Lee v. Overbey et al
ORDER granting 155 Motion to Compel as set forth. Signed by Honorable James R. Marschewski on December 8, 2009. (lw)
IN THE UNITED STATES DISTRICT COURT WESTERN DISTRICT OF ARKANSAS FORT SMITH DIVISION MELODY L. LEE, as Personal Representative of the ESTATE OF JOHN ANDREW MORTON, deceased V. BOBBY A. OVERBEY and BRENT HIGGINGS TRUCKING, INC. ORDER Currently before this court is the Defendants' Motion to Compel D W Video #32 to comply with a subpoena. (Doc. 155). By Order dated December 3, 2009, this matter has been referred to the undersigned for disposition. (Doc. 157). Background: The relevant facts indicate that the accident which forms the basis of this lawsuit occurred at approximately 12:04 A. M. on August 22, 2008, on the east side of Interstate 35, approximately one mile North of Gainesville, Texas. D W Video #32 is an adult video and bookstore on the opposite side of Interstate 35 from the location of the accident. Through discovery, the Defendants learned that the decedent, John Andrew Morton, was present at D W Video #32 immediately prior to the accident. Accordingly, on June 19, 2009, Defendants issued a Subpoena to D W Video #32, along with requests for the production of documents, requesting copies of receipts for purchases made by John Morton between February 25, 2008, and August 30, 2008. As of this date, D W Video #32 has failed to comply and the Defendants' now seek an order from this Court compelling D W Video #32 to provide the requested information. (Doc. 155). CASE NO. 08-2115
Discussion: A party is entitled to discover any non-privileged matter that is relevant to any party's claim or defense. See FRCP 26(b)(1). Relevant information does not have to be admissible at trial as long as it appears reasonably calculated to lead to the discovery of admissible evidence. See Fed R. Civ. Proc. 26(b)(1). In the present case, Plaintiff has made a claim for loss of life damages related to John Morton's death. See ARK. CODE ANN. § 16-62-101(b). Loss of life damages seek to compensate a decedent for the loss of the value that the decedent would have placed on his or her own life. See Durham v. Marberry, 356 Ark. 481, 492, 156 S.W. 3d 244, 248 (2004). The language in Durham suggests that the loss of life damages award has two components: (1) the value of the decedent's loss of earning capacity less deductions for his reasonable living expenses; and (2) compensation for the destruction of his capacity to carry on and enjoy life's activities in a way he would have done had he lived. Id. Although difficult to place a monetary value on a life, it seems clear that the Court should consider testimonial evidence of the decedent, to include statements made or actions taken by him tending to prove the subjective value he placed on his life. See McMullin v. United States, 515 F. Supp. 2d 914, 923 (E.D. Ark. 2007). However, beyond this, the Arkansas Supreme Court has not made clear the parameters of evidence that may be relevant to establish this type of claim. Id. at 926. We note that the Connecticut and New Hampshire Supreme Courts have allowed the parties to put forth any evidence having a tendency to prove the type and quality of life the decedent lived and the activities and enjoyments of life in which he participated and of which he is now deprived, provided that such evidence is not otherwise barred. Id. at 925 (citing Marcotte v.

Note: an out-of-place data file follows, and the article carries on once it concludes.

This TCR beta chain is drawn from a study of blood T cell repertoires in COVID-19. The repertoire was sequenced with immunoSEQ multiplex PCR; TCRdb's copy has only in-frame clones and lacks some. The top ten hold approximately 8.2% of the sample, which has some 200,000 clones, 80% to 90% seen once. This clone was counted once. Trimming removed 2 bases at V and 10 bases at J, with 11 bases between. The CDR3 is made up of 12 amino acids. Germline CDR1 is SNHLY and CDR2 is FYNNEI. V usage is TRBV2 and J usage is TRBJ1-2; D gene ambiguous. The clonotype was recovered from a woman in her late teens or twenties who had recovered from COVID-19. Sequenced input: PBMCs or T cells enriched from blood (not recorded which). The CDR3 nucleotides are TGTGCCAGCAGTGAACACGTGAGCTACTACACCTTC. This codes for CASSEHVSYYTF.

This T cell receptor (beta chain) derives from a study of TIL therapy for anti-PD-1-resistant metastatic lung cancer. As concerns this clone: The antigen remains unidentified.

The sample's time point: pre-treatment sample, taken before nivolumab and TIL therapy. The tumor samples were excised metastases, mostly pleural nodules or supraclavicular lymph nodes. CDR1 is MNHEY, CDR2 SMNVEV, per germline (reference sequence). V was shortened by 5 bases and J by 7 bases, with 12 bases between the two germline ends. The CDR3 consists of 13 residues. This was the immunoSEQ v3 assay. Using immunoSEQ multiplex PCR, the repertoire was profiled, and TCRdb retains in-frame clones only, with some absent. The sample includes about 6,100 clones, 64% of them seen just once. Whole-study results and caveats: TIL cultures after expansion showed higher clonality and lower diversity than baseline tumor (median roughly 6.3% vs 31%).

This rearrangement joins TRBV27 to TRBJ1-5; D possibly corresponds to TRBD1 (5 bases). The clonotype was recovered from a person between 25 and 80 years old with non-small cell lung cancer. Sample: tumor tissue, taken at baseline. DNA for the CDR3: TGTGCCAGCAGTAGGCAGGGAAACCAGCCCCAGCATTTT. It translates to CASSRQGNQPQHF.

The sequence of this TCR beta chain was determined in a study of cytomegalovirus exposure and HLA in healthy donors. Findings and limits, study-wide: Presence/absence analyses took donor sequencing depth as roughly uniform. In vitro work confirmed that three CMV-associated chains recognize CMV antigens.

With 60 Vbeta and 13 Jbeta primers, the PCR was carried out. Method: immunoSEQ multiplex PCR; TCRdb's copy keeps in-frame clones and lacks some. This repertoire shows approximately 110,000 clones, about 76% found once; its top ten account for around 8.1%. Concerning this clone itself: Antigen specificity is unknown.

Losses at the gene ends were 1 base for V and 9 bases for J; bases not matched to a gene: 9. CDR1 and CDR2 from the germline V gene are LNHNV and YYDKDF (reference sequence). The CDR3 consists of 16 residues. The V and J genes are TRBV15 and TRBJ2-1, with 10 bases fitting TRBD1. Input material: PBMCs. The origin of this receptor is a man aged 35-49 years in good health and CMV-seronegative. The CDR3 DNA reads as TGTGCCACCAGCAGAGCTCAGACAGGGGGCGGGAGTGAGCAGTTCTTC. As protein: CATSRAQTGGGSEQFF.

Timberland/Hampstead School District, 143 N. H. 331, 733 A.2d 394, 406 (N. H. 1999) (court allowed into evidence the decedent's computer diary and various photographs depicting the decedent 2
and his belongings) and Fairbanks v. State, 143 Conn. 653, 124 A.2d 893, 897-898 (Conn. 1956) (fact that decedent was a happy and well-adjusted individual was admissible)). In One National Bank v. Pope, 372 Ark. 208, 272 S.W. 3d 98, 102-103 (2008), the Arkansas Supreme Court agreed that the Durham case did not foreclose the admissibility of this type of evidence in Arkansas cases involving loss of life damages. The court concluded that direct evidence of the decedent's value of their life was not required. Id. Instead, circumstantial evidence, including character evidence, was equally admissible as substantial evidence from which a jury could infer the value the decedent would have placed on his life and on which a jury could award an estate loss of life damages. Id. at 215. We note that the evidence the Defendants seek to obtain is evidence explaining the purpose of the deceased's trip to Texas and his activities leading up to the accident. Because other evidence has suggested that the deceased may have frequented D W Video #32, they also seek evidence to show plaintiff's activities and enjoyments of life. As such, we find that D W Video # 32 should be compelled to produce the receipts as requested. Conclusion: Accordingly, the Defendant's Motion to Compel D W Video #32 to comply with a subpoena is hereby GRANTED. D W Video #32 is hereby directed to produce the requested documents no later than December 18, 2009, directly to Jim Stanton, 3811 Turtle Creek Boulevard, Suite 770, Dallas, Texas 75219. It is so ORDERED on this the 8th day of December 2009.
/s/ J. Marschewski Honorable James R. Marschewski United States Magistrate Judge 3
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